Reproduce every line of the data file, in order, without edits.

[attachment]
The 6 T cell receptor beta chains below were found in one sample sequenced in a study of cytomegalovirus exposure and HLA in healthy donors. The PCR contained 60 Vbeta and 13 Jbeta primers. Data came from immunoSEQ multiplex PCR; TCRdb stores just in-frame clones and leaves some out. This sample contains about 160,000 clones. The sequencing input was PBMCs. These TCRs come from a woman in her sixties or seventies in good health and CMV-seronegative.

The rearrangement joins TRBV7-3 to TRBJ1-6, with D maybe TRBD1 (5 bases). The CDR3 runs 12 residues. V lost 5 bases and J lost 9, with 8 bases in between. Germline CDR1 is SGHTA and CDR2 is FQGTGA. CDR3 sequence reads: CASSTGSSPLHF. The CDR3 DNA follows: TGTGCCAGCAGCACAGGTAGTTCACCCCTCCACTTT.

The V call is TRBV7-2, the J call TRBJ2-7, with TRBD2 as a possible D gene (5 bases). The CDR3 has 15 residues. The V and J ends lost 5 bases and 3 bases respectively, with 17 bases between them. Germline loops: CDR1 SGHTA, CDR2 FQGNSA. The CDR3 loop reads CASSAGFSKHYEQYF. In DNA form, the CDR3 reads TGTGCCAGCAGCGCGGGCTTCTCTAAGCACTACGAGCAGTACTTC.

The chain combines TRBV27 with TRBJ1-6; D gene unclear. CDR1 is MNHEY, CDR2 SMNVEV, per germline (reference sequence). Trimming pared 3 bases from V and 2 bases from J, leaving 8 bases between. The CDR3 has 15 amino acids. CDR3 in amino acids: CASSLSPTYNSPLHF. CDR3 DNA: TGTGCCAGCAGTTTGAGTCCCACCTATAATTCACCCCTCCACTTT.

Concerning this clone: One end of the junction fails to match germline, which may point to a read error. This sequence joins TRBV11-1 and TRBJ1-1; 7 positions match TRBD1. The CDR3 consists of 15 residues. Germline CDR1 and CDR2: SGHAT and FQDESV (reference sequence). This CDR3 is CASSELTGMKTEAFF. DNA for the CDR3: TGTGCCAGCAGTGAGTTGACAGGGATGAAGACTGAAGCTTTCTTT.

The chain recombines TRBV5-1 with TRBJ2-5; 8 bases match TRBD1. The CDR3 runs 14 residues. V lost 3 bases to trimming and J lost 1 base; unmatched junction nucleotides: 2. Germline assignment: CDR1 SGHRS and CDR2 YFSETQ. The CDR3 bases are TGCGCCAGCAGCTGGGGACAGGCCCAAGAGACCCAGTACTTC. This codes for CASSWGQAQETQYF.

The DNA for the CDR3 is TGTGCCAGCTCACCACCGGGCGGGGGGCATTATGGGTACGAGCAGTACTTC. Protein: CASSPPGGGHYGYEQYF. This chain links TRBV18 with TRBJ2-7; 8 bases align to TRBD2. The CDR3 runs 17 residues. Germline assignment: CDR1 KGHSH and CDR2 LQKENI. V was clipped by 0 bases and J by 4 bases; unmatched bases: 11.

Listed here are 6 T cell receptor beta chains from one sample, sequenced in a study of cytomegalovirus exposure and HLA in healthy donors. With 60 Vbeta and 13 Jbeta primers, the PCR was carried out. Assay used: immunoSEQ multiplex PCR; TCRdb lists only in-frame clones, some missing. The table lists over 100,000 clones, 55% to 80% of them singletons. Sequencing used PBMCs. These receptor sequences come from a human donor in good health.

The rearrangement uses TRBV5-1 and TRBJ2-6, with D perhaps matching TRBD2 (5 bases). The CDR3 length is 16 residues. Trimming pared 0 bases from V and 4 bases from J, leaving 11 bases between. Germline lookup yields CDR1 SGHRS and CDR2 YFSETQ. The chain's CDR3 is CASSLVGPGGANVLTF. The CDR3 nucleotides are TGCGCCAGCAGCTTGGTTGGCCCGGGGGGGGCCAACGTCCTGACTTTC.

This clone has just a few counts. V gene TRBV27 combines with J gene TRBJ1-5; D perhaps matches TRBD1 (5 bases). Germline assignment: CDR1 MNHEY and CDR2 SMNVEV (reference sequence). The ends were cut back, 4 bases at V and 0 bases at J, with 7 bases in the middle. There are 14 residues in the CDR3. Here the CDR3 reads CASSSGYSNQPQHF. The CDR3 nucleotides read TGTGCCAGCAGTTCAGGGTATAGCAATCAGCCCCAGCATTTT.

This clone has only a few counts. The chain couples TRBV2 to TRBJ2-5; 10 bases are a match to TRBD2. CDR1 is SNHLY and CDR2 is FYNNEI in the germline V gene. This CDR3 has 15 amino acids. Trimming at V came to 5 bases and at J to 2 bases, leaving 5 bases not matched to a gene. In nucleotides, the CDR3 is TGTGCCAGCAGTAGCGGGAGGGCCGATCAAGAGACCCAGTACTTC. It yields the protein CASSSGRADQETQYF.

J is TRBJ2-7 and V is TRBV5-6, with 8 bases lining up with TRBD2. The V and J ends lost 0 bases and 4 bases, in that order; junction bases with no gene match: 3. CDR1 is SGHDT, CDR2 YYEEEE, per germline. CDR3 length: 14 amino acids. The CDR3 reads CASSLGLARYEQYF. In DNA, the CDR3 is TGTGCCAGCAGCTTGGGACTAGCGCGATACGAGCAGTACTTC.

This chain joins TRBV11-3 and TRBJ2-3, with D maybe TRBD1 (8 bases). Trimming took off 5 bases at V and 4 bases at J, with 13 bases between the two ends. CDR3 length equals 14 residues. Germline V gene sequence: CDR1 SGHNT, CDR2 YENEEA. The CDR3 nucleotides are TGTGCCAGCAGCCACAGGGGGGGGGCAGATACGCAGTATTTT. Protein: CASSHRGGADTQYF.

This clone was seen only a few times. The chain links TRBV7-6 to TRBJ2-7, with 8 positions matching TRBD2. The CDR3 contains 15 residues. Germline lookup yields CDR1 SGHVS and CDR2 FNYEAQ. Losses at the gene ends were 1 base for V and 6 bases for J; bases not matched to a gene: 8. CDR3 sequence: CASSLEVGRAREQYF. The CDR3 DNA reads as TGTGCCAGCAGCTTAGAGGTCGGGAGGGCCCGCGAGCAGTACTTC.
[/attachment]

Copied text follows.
The 6 T cell receptor beta chains below were found in one sample sequenced in a study of cytomegalovirus exposure and HLA in healthy donors. The PCR contained 60 Vbeta and 13 Jbeta primers. Data came from immunoSEQ multiplex PCR; TCRdb stores just in-frame clones and leaves some out. This sample contains about 160,000 clones. The sequencing input was PBMCs. These TCRs come from a woman in her sixties or seventies in good health and CMV-seronegative.

The rearrangement joins TRBV7-3 to TRBJ1-6, with D maybe TRBD1 (5 bases). The CDR3 runs 12 residues. V lost 5 bases and J lost 9, with 8 bases in between. Germline CDR1 is SGHTA and CDR2 is FQGTGA. CDR3 sequence reads: CASSTGSSPLHF. The CDR3 DNA follows: TGTGCCAGCAGCACAGGTAGTTCACCCCTCCACTTT.

The V call is TRBV7-2, the J call TRBJ2-7, with TRBD2 as a possible D gene (5 bases). The CDR3 has 15 residues. The V and J ends lost 5 bases and 3 bases respectively, with 17 bases between them. Germline loops: CDR1 SGHTA, CDR2 FQGNSA. The CDR3 loop reads CASSAGFSKHYEQYF. In DNA form, the CDR3 reads TGTGCCAGCAGCGCGGGCTTCTCTAAGCACTACGAGCAGTACTTC.

The chain combines TRBV27 with TRBJ1-6; D gene unclear. CDR1 is MNHEY, CDR2 SMNVEV, per germline (reference sequence). Trimming pared 3 bases from V and 2 bases from J, leaving 8 bases between. The CDR3 has 15 amino acids. CDR3 in amino acids: CASSLSPTYNSPLHF. CDR3 DNA: TGTGCCAGCAGTTTGAGTCCCACCTATAATTCACCCCTCCACTTT.

Concerning this clone: One end of the junction fails to match germline, which may point to a read error. This sequence joins TRBV11-1 and TRBJ1-1; 7 positions match TRBD1. The CDR3 consists of 15 residues. Germline CDR1 and CDR2: SGHAT and FQDESV (reference sequence). This CDR3 is CASSELTGMKTEAFF. DNA for the CDR3: TGTGCCAGCAGTGAGTTGACAGGGATGAAGACTGAAGCTTTCTTT.

The chain recombines TRBV5-1 with TRBJ2-5; 8 bases match TRBD1. The CDR3 runs 14 residues. V lost 3 bases to trimming and J lost 1 base; unmatched junction nucleotides: 2. Germline assignment: CDR1 SGHRS and CDR2 YFSETQ. The CDR3 bases are TGCGCCAGCAGCTGGGGACAGGCCCAAGAGACCCAGTACTTC. This codes for CASSWGQAQETQYF.

The DNA for the CDR3 is TGTGCCAGCTCACCACCGGGCGGGGGGCATTATGGGTACGAGCAGTACTTC. Protein: CASSPPGGGHYGYEQYF. This chain links TRBV18 with TRBJ2-7; 8 bases align to TRBD2. The CDR3 runs 17 residues. Germline assignment: CDR1 KGHSH and CDR2 LQKENI. V was clipped by 0 bases and J by 4 bases; unmatched bases: 11.

Listed here are 6 T cell receptor beta chains from one sample, sequenced in a study of cytomegalovirus exposure and HLA in healthy donors. With 60 Vbeta and 13 Jbeta primers, the PCR was carried out. Assay used: immunoSEQ multiplex PCR; TCRdb lists only in-frame clones, some missing. The table lists over 100,000 clones, 55% to 80% of them singletons. Sequencing used PBMCs. These receptor sequences come from a human donor in good health.

The rearrangement uses TRBV5-1 and TRBJ2-6, with D perhaps matching TRBD2 (5 bases). The CDR3 length is 16 residues. Trimming pared 0 bases from V and 4 bases from J, leaving 11 bases between. Germline lookup yields CDR1 SGHRS and CDR2 YFSETQ. The chain's CDR3 is CASSLVGPGGANVLTF. The CDR3 nucleotides are TGCGCCAGCAGCTTGGTTGGCCCGGGGGGGGCCAACGTCCTGACTTTC.

This clone has just a few counts. V gene TRBV27 combines with J gene TRBJ1-5; D perhaps matches TRBD1 (5 bases). Germline assignment: CDR1 MNHEY and CDR2 SMNVEV (reference sequence). The ends were cut back, 4 bases at V and 0 bases at J, with 7 bases in the middle. There are 14 residues in the CDR3. Here the CDR3 reads CASSSGYSNQPQHF. The CDR3 nucleotides read TGTGCCAGCAGTTCAGGGTATAGCAATCAGCCCCAGCATTTT.

This clone has only a few counts. The chain couples TRBV2 to TRBJ2-5; 10 bases are a match to TRBD2. CDR1 is SNHLY and CDR2 is FYNNEI in the germline V gene. This CDR3 has 15 amino acids. Trimming at V came to 5 bases and at J to 2 bases, leaving 5 bases not matched to a gene. In nucleotides, the CDR3 is TGTGCCAGCAGTAGCGGGAGGGCCGATCAAGAGACCCAGTACTTC. It yields the protein CASSSGRADQETQYF.

J is TRBJ2-7 and V is TRBV5-6, with 8 bases lining up with TRBD2. The V and J ends lost 0 bases and 4 bases, in that order; junction bases with no gene match: 3. CDR1 is SGHDT, CDR2 YYEEEE, per germline. CDR3 length: 14 amino acids. The CDR3 reads CASSLGLARYEQYF. In DNA, the CDR3 is TGTGCCAGCAGCTTGGGACTAGCGCGATACGAGCAGTACTTC.

This chain joins TRBV11-3 and TRBJ2-3, with D maybe TRBD1 (8 bases). Trimming took off 5 bases at V and 4 bases at J, with 13 bases between the two ends. CDR3 length equals 14 residues. Germline V gene sequence: CDR1 SGHNT, CDR2 YENEEA. The CDR3 nucleotides are TGTGCCAGCAGCCACAGGGGGGGGGCAGATACGCAGTATTTT. Protein: CASSHRGGADTQYF.

This clone was seen only a few times. The chain links TRBV7-6 to TRBJ2-7, with 8 positions matching TRBD2. The CDR3 contains 15 residues. Germline lookup yields CDR1 SGHVS and CDR2 FNYEAQ. Losses at the gene ends were 1 base for V and 6 bases for J; bases not matched to a gene: 8. CDR3 sequence: CASSLEVGRAREQYF. The CDR3 DNA reads as TGTGCCAGCAGCTTAGAGGTCGGGAGGGCCCGCGAGCAGTACTTC.